But seriously, these pictures are amazing. The posted passage compared it to Dickensian London, and the comparison is extremely apt. St. Louis is really the only place where you can make that comparison, except for maybe Boston's North End and a few streets in Lower Manhattan. I can't imagine what it must have been like to walk around the streets of St. Louis in wintertime, with all the beautiful brick buildings, but also all the grime, vagrants, and criminals as well.
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  #72  
Old Posted Jan 2, 2010, 6:20 PM
palermodude palermodude is offline
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Originally Posted by SuburbanNation View Post
Off topic, but funny you should mention that. I'm still in my twenties but I've seen the once beautiful panhandle of Florida change from laid back and quasi rural to disgustingly (suburban, exurban, whatever) since I was a grade school-er. For the record I go camping at Grayton Beach State Park. What a wasted opportunity to preserve that final Florida coast.
If you think Florida is bad, just go to Italy. Their coast is severely overdeveloped - but it happened decades earlier.

I thought we were supposed to learn from our past!
Oh that's right... greed gets in the way.
It's omnipresent.

If those developers wouldn't be able to make money off of renovating the Washington St. Loft District (in STL), the area would still be abandoned. Do you really believe they do it, because they are preservationists at heart? Or is it because of market demand and tax abatements, which enable some of the projects to be profitable. (I say the latter). Not only that, even if the renovation projects are a bust, money was cheap and credit was easy the past few years, one could take on leverage, pay oneself a handsome salary, and pay out dividends (to oneself) - and THEN risk the rest on a loft renovation project. If you lost, your personal finances would be protected in an LLC.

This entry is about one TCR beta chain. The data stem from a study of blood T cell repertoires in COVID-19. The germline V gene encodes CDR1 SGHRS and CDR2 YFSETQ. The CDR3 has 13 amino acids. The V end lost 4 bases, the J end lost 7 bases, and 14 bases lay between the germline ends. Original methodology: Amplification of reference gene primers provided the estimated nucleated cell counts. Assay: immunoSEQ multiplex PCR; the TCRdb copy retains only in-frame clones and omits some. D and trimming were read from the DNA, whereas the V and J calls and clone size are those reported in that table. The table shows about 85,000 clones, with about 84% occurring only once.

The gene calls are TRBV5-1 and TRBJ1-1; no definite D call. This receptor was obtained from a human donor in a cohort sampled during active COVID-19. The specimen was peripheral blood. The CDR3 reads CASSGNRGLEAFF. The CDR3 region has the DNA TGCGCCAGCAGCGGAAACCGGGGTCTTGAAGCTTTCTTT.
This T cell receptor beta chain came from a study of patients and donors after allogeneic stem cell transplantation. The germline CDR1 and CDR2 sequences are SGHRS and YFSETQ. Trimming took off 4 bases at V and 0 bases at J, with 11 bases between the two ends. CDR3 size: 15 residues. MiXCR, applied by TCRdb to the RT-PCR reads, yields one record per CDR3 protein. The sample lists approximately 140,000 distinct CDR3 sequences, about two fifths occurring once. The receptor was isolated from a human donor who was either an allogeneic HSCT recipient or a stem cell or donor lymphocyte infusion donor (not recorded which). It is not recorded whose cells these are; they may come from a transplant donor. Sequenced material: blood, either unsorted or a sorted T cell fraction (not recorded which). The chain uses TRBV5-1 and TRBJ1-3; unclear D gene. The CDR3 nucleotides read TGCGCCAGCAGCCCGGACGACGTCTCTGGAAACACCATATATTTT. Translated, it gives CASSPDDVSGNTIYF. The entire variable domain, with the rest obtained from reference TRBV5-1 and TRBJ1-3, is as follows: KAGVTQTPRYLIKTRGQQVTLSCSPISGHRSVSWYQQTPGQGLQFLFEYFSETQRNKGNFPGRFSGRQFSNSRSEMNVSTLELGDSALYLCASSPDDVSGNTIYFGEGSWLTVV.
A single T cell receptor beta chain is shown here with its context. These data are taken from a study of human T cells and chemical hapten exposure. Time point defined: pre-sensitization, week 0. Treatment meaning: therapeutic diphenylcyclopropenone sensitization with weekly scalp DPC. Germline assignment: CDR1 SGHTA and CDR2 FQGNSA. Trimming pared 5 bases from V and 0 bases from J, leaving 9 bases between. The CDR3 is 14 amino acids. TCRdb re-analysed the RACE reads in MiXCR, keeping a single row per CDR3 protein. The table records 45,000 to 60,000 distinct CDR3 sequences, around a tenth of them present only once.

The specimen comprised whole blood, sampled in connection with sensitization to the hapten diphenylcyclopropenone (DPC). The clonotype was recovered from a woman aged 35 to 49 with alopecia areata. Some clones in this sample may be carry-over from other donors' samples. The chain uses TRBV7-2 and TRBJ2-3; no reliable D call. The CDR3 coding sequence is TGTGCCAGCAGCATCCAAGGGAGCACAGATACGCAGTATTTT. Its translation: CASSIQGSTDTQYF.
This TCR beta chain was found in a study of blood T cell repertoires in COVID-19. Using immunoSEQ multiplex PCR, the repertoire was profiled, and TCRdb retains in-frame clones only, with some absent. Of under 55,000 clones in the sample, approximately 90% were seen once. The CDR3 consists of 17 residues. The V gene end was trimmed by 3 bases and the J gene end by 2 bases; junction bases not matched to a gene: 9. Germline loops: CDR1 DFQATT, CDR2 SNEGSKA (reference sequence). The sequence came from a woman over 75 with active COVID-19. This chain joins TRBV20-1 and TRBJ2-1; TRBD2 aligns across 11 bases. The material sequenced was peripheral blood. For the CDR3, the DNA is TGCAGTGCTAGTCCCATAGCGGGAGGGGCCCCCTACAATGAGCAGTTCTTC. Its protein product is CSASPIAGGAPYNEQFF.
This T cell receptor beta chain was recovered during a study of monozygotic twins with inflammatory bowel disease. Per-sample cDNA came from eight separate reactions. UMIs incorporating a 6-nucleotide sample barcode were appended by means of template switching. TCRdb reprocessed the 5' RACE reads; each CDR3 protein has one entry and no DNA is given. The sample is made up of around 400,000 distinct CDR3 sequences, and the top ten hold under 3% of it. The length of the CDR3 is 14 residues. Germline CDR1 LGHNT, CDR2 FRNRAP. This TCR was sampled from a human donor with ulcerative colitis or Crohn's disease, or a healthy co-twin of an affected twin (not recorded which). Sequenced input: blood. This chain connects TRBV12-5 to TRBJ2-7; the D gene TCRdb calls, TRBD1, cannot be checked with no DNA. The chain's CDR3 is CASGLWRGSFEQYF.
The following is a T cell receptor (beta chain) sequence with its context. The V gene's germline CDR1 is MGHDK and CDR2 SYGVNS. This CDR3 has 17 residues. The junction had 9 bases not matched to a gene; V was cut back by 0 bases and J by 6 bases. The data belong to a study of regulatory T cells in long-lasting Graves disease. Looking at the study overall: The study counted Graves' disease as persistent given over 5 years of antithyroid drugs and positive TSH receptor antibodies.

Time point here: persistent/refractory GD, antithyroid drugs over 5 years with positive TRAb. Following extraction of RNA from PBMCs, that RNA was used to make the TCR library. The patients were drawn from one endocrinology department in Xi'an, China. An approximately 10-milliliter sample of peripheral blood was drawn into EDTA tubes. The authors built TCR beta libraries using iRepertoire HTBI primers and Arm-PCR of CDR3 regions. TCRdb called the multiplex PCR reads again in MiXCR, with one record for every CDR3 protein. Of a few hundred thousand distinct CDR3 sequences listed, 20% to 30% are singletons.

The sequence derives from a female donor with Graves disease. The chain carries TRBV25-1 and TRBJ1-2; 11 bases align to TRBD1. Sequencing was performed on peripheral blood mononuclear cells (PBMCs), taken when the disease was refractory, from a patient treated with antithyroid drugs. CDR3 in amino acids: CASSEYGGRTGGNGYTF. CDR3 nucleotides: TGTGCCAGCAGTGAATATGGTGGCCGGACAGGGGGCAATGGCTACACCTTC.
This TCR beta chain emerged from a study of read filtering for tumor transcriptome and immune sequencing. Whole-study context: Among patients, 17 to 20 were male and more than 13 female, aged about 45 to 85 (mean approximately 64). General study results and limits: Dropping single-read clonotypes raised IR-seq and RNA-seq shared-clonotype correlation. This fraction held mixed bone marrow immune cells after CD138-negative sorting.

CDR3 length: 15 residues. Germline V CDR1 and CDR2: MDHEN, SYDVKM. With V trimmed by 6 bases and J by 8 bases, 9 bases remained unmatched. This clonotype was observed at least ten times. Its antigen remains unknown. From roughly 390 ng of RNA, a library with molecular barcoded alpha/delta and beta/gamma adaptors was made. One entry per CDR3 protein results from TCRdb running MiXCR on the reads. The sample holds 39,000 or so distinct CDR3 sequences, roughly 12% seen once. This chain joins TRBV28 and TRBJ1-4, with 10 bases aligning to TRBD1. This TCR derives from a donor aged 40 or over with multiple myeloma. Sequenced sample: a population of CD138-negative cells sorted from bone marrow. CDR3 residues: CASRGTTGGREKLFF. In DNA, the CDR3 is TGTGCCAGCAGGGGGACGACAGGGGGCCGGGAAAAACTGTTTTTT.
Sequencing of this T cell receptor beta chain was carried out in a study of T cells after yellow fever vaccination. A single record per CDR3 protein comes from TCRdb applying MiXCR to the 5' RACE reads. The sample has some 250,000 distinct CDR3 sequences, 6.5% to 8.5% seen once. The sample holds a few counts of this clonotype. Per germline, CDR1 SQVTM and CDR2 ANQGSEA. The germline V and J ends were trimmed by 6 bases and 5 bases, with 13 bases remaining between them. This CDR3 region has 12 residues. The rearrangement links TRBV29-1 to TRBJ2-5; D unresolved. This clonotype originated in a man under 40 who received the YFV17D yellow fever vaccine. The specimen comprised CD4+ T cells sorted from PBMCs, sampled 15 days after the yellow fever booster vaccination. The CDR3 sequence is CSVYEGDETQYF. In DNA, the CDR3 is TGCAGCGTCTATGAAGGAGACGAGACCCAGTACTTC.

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  #73  
Old Posted Jan 2, 2010, 6:30 PM
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^I think it's a combination of the factors you mention. There is definitely demand for downtown loft living in St. Louis, as evidenced by the extremely low residential vacancy rate in downtown STL. It is true that Missouri has BY FAR the most progressive historic renovation tax credit program in the country, which has made most of these loft conversions possible. That's a very, very good thing for the city.

St. Louis is definitely not an overbuilt market in terms of housing inventory downtown, which helps keep the city relatively stable in rough economic times. No bubble here.